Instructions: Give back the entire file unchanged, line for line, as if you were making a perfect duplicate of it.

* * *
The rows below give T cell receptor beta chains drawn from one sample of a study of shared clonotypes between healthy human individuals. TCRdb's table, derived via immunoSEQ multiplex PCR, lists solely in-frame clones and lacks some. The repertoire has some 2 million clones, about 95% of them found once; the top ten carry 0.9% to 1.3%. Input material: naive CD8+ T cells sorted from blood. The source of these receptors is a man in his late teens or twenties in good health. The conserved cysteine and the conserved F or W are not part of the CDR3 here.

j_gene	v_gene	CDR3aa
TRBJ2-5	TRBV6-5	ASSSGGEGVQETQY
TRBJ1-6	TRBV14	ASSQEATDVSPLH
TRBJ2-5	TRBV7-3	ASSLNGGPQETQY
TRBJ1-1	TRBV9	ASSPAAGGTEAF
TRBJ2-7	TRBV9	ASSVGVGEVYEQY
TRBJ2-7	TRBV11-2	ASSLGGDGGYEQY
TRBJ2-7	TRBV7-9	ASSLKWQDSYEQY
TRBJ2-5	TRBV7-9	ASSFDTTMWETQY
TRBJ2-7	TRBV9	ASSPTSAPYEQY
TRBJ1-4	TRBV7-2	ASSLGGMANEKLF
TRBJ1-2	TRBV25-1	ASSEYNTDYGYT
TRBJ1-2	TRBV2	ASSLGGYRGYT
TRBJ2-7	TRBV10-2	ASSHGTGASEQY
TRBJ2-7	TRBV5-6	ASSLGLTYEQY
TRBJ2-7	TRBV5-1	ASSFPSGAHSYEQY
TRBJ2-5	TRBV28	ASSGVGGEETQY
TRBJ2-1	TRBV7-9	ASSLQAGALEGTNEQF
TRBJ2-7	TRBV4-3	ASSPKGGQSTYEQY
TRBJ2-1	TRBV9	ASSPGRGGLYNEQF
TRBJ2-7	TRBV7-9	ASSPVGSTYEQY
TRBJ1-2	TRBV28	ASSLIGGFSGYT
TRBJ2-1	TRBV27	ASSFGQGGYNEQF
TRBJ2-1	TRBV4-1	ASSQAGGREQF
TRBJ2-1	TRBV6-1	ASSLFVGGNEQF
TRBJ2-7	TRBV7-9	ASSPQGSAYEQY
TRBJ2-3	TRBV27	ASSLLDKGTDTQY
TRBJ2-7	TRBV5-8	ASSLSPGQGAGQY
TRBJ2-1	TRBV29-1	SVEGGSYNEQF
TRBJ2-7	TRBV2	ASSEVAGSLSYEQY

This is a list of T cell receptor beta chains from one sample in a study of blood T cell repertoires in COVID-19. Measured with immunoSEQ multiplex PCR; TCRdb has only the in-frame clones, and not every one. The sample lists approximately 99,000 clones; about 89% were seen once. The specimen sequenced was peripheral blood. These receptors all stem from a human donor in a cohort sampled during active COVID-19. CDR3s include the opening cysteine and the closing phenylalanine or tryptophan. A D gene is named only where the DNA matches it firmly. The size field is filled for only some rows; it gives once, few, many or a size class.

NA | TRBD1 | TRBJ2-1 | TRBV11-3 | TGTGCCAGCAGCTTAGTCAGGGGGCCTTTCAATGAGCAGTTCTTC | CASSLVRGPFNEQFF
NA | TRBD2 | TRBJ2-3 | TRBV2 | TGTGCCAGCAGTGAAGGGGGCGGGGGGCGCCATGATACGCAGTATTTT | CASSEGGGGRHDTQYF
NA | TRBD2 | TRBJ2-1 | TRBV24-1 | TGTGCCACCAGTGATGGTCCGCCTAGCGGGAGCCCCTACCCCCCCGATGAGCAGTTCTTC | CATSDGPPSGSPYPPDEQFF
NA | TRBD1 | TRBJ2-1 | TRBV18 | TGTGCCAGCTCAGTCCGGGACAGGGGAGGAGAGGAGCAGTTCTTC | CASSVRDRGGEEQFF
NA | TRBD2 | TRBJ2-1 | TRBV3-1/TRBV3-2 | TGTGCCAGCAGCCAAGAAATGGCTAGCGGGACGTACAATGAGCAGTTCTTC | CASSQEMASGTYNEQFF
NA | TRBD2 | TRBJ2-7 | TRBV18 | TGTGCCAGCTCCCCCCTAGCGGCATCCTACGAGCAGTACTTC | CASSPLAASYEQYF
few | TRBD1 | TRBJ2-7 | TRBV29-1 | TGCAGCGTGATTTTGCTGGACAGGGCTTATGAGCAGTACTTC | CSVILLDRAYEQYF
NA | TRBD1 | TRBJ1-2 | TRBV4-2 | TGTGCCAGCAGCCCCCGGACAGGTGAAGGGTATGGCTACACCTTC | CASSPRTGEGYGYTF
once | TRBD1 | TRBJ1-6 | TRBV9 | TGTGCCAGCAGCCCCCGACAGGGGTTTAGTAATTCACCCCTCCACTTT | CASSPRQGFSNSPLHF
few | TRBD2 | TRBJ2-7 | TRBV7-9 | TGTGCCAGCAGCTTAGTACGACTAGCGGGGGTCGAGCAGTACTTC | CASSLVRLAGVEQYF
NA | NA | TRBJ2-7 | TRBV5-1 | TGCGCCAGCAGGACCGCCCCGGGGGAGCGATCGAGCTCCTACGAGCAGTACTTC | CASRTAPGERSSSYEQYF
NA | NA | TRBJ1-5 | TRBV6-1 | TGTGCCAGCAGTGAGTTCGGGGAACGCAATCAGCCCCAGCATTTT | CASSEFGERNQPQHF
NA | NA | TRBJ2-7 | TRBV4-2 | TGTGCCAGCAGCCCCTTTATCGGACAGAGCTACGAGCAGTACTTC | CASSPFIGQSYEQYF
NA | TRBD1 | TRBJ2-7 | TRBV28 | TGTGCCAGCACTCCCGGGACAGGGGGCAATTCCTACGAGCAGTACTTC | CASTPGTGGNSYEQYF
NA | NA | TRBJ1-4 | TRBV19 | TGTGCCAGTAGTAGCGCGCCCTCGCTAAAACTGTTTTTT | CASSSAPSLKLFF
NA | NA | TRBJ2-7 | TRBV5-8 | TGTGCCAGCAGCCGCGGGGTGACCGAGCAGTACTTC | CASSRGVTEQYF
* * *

The rows below give T cell receptor beta chains drawn from one sample of a study of shared clonotypes between healthy human individuals. TCRdb's table, derived via immunoSEQ multiplex PCR, lists solely in-frame clones and lacks some. The repertoire has some 2 million clones, about 95% of them found once; the top ten carry 0.9% to 1.3%. Input material: naive CD8+ T cells sorted from blood. The source of these receptors is a man in his late teens or twenties in good health. The conserved cysteine and the conserved F or W are not part of the CDR3 here.

j_gene	v_gene	CDR3aa
TRBJ2-5	TRBV6-5	ASSSGGEGVQETQY
TRBJ1-6	TRBV14	ASSQEATDVSPLH
TRBJ2-5	TRBV7-3	ASSLNGGPQETQY
TRBJ1-1	TRBV9	ASSPAAGGTEAF
TRBJ2-7	TRBV9	ASSVGVGEVYEQY
TRBJ2-7	TRBV11-2	ASSLGGDGGYEQY
TRBJ2-7	TRBV7-9	ASSLKWQDSYEQY
TRBJ2-5	TRBV7-9	ASSFDTTMWETQY
TRBJ2-7	TRBV9	ASSPTSAPYEQY
TRBJ1-4	TRBV7-2	ASSLGGMANEKLF
TRBJ1-2	TRBV25-1	ASSEYNTDYGYT
TRBJ1-2	TRBV2	ASSLGGYRGYT
TRBJ2-7	TRBV10-2	ASSHGTGASEQY
TRBJ2-7	TRBV5-6	ASSLGLTYEQY
TRBJ2-7	TRBV5-1	ASSFPSGAHSYEQY
TRBJ2-5	TRBV28	ASSGVGGEETQY
TRBJ2-1	TRBV7-9	ASSLQAGALEGTNEQF
TRBJ2-7	TRBV4-3	ASSPKGGQSTYEQY
TRBJ2-1	TRBV9	ASSPGRGGLYNEQF
TRBJ2-7	TRBV7-9	ASSPVGSTYEQY
TRBJ1-2	TRBV28	ASSLIGGFSGYT
TRBJ2-1	TRBV27	ASSFGQGGYNEQF
TRBJ2-1	TRBV4-1	ASSQAGGREQF
TRBJ2-1	TRBV6-1	ASSLFVGGNEQF
TRBJ2-7	TRBV7-9	ASSPQGSAYEQY
TRBJ2-3	TRBV27	ASSLLDKGTDTQY
TRBJ2-7	TRBV5-8	ASSLSPGQGAGQY
TRBJ2-1	TRBV29-1	SVEGGSYNEQF
TRBJ2-7	TRBV2	ASSEVAGSLSYEQY

This is a list of T cell receptor beta chains from one sample in a study of blood T cell repertoires in COVID-19. Measured with immunoSEQ multiplex PCR; TCRdb has only the in-frame clones, and not every one. The sample lists approximately 99,000 clones; about 89% were seen once. The specimen sequenced was peripheral blood. These receptors all stem from a human donor in a cohort sampled during active COVID-19. CDR3s include the opening cysteine and the closing phenylalanine or tryptophan. A D gene is named only where the DNA matches it firmly. The size field is filled for only some rows; it gives once, few, many or a size class.

NA | TRBD1 | TRBJ2-1 | TRBV11-3 | TGTGCCAGCAGCTTAGTCAGGGGGCCTTTCAATGAGCAGTTCTTC | CASSLVRGPFNEQFF
NA | TRBD2 | TRBJ2-3 | TRBV2 | TGTGCCAGCAGTGAAGGGGGCGGGGGGCGCCATGATACGCAGTATTTT | CASSEGGGGRHDTQYF
NA | TRBD2 | TRBJ2-1 | TRBV24-1 | TGTGCCACCAGTGATGGTCCGCCTAGCGGGAGCCCCTACCCCCCCGATGAGCAGTTCTTC | CATSDGPPSGSPYPPDEQFF
NA | TRBD1 | TRBJ2-1 | TRBV18 | TGTGCCAGCTCAGTCCGGGACAGGGGAGGAGAGGAGCAGTTCTTC | CASSVRDRGGEEQFF
NA | TRBD2 | TRBJ2-1 | TRBV3-1/TRBV3-2 | TGTGCCAGCAGCCAAGAAATGGCTAGCGGGACGTACAATGAGCAGTTCTTC | CASSQEMASGTYNEQFF
NA | TRBD2 | TRBJ2-7 | TRBV18 | TGTGCCAGCTCCCCCCTAGCGGCATCCTACGAGCAGTACTTC | CASSPLAASYEQYF
few | TRBD1 | TRBJ2-7 | TRBV29-1 | TGCAGCGTGATTTTGCTGGACAGGGCTTATGAGCAGTACTTC | CSVILLDRAYEQYF
NA | TRBD1 | TRBJ1-2 | TRBV4-2 | TGTGCCAGCAGCCCCCGGACAGGTGAAGGGTATGGCTACACCTTC | CASSPRTGEGYGYTF
once | TRBD1 | TRBJ1-6 | TRBV9 | TGTGCCAGCAGCCCCCGACAGGGGTTTAGTAATTCACCCCTCCACTTT | CASSPRQGFSNSPLHF
few | TRBD2 | TRBJ2-7 | TRBV7-9 | TGTGCCAGCAGCTTAGTACGACTAGCGGGGGTCGAGCAGTACTTC | CASSLVRLAGVEQYF
NA | NA | TRBJ2-7 | TRBV5-1 | TGCGCCAGCAGGACCGCCCCGGGGGAGCGATCGAGCTCCTACGAGCAGTACTTC | CASRTAPGERSSSYEQYF
NA | NA | TRBJ1-5 | TRBV6-1 | TGTGCCAGCAGTGAGTTCGGGGAACGCAATCAGCCCCAGCATTTT | CASSEFGERNQPQHF
NA | NA | TRBJ2-7 | TRBV4-2 | TGTGCCAGCAGCCCCTTTATCGGACAGAGCTACGAGCAGTACTTC | CASSPFIGQSYEQYF
NA | TRBD1 | TRBJ2-7 | TRBV28 | TGTGCCAGCACTCCCGGGACAGGGGGCAATTCCTACGAGCAGTACTTC | CASTPGTGGNSYEQYF
NA | NA | TRBJ1-4 | TRBV19 | TGTGCCAGTAGTAGCGCGCCCTCGCTAAAACTGTTTTTT | CASSSAPSLKLFF
NA | NA | TRBJ2-7 | TRBV5-8 | TGTGCCAGCAGCCGCGGGGTGACCGAGCAGTACTTC | CASSRGVTEQYF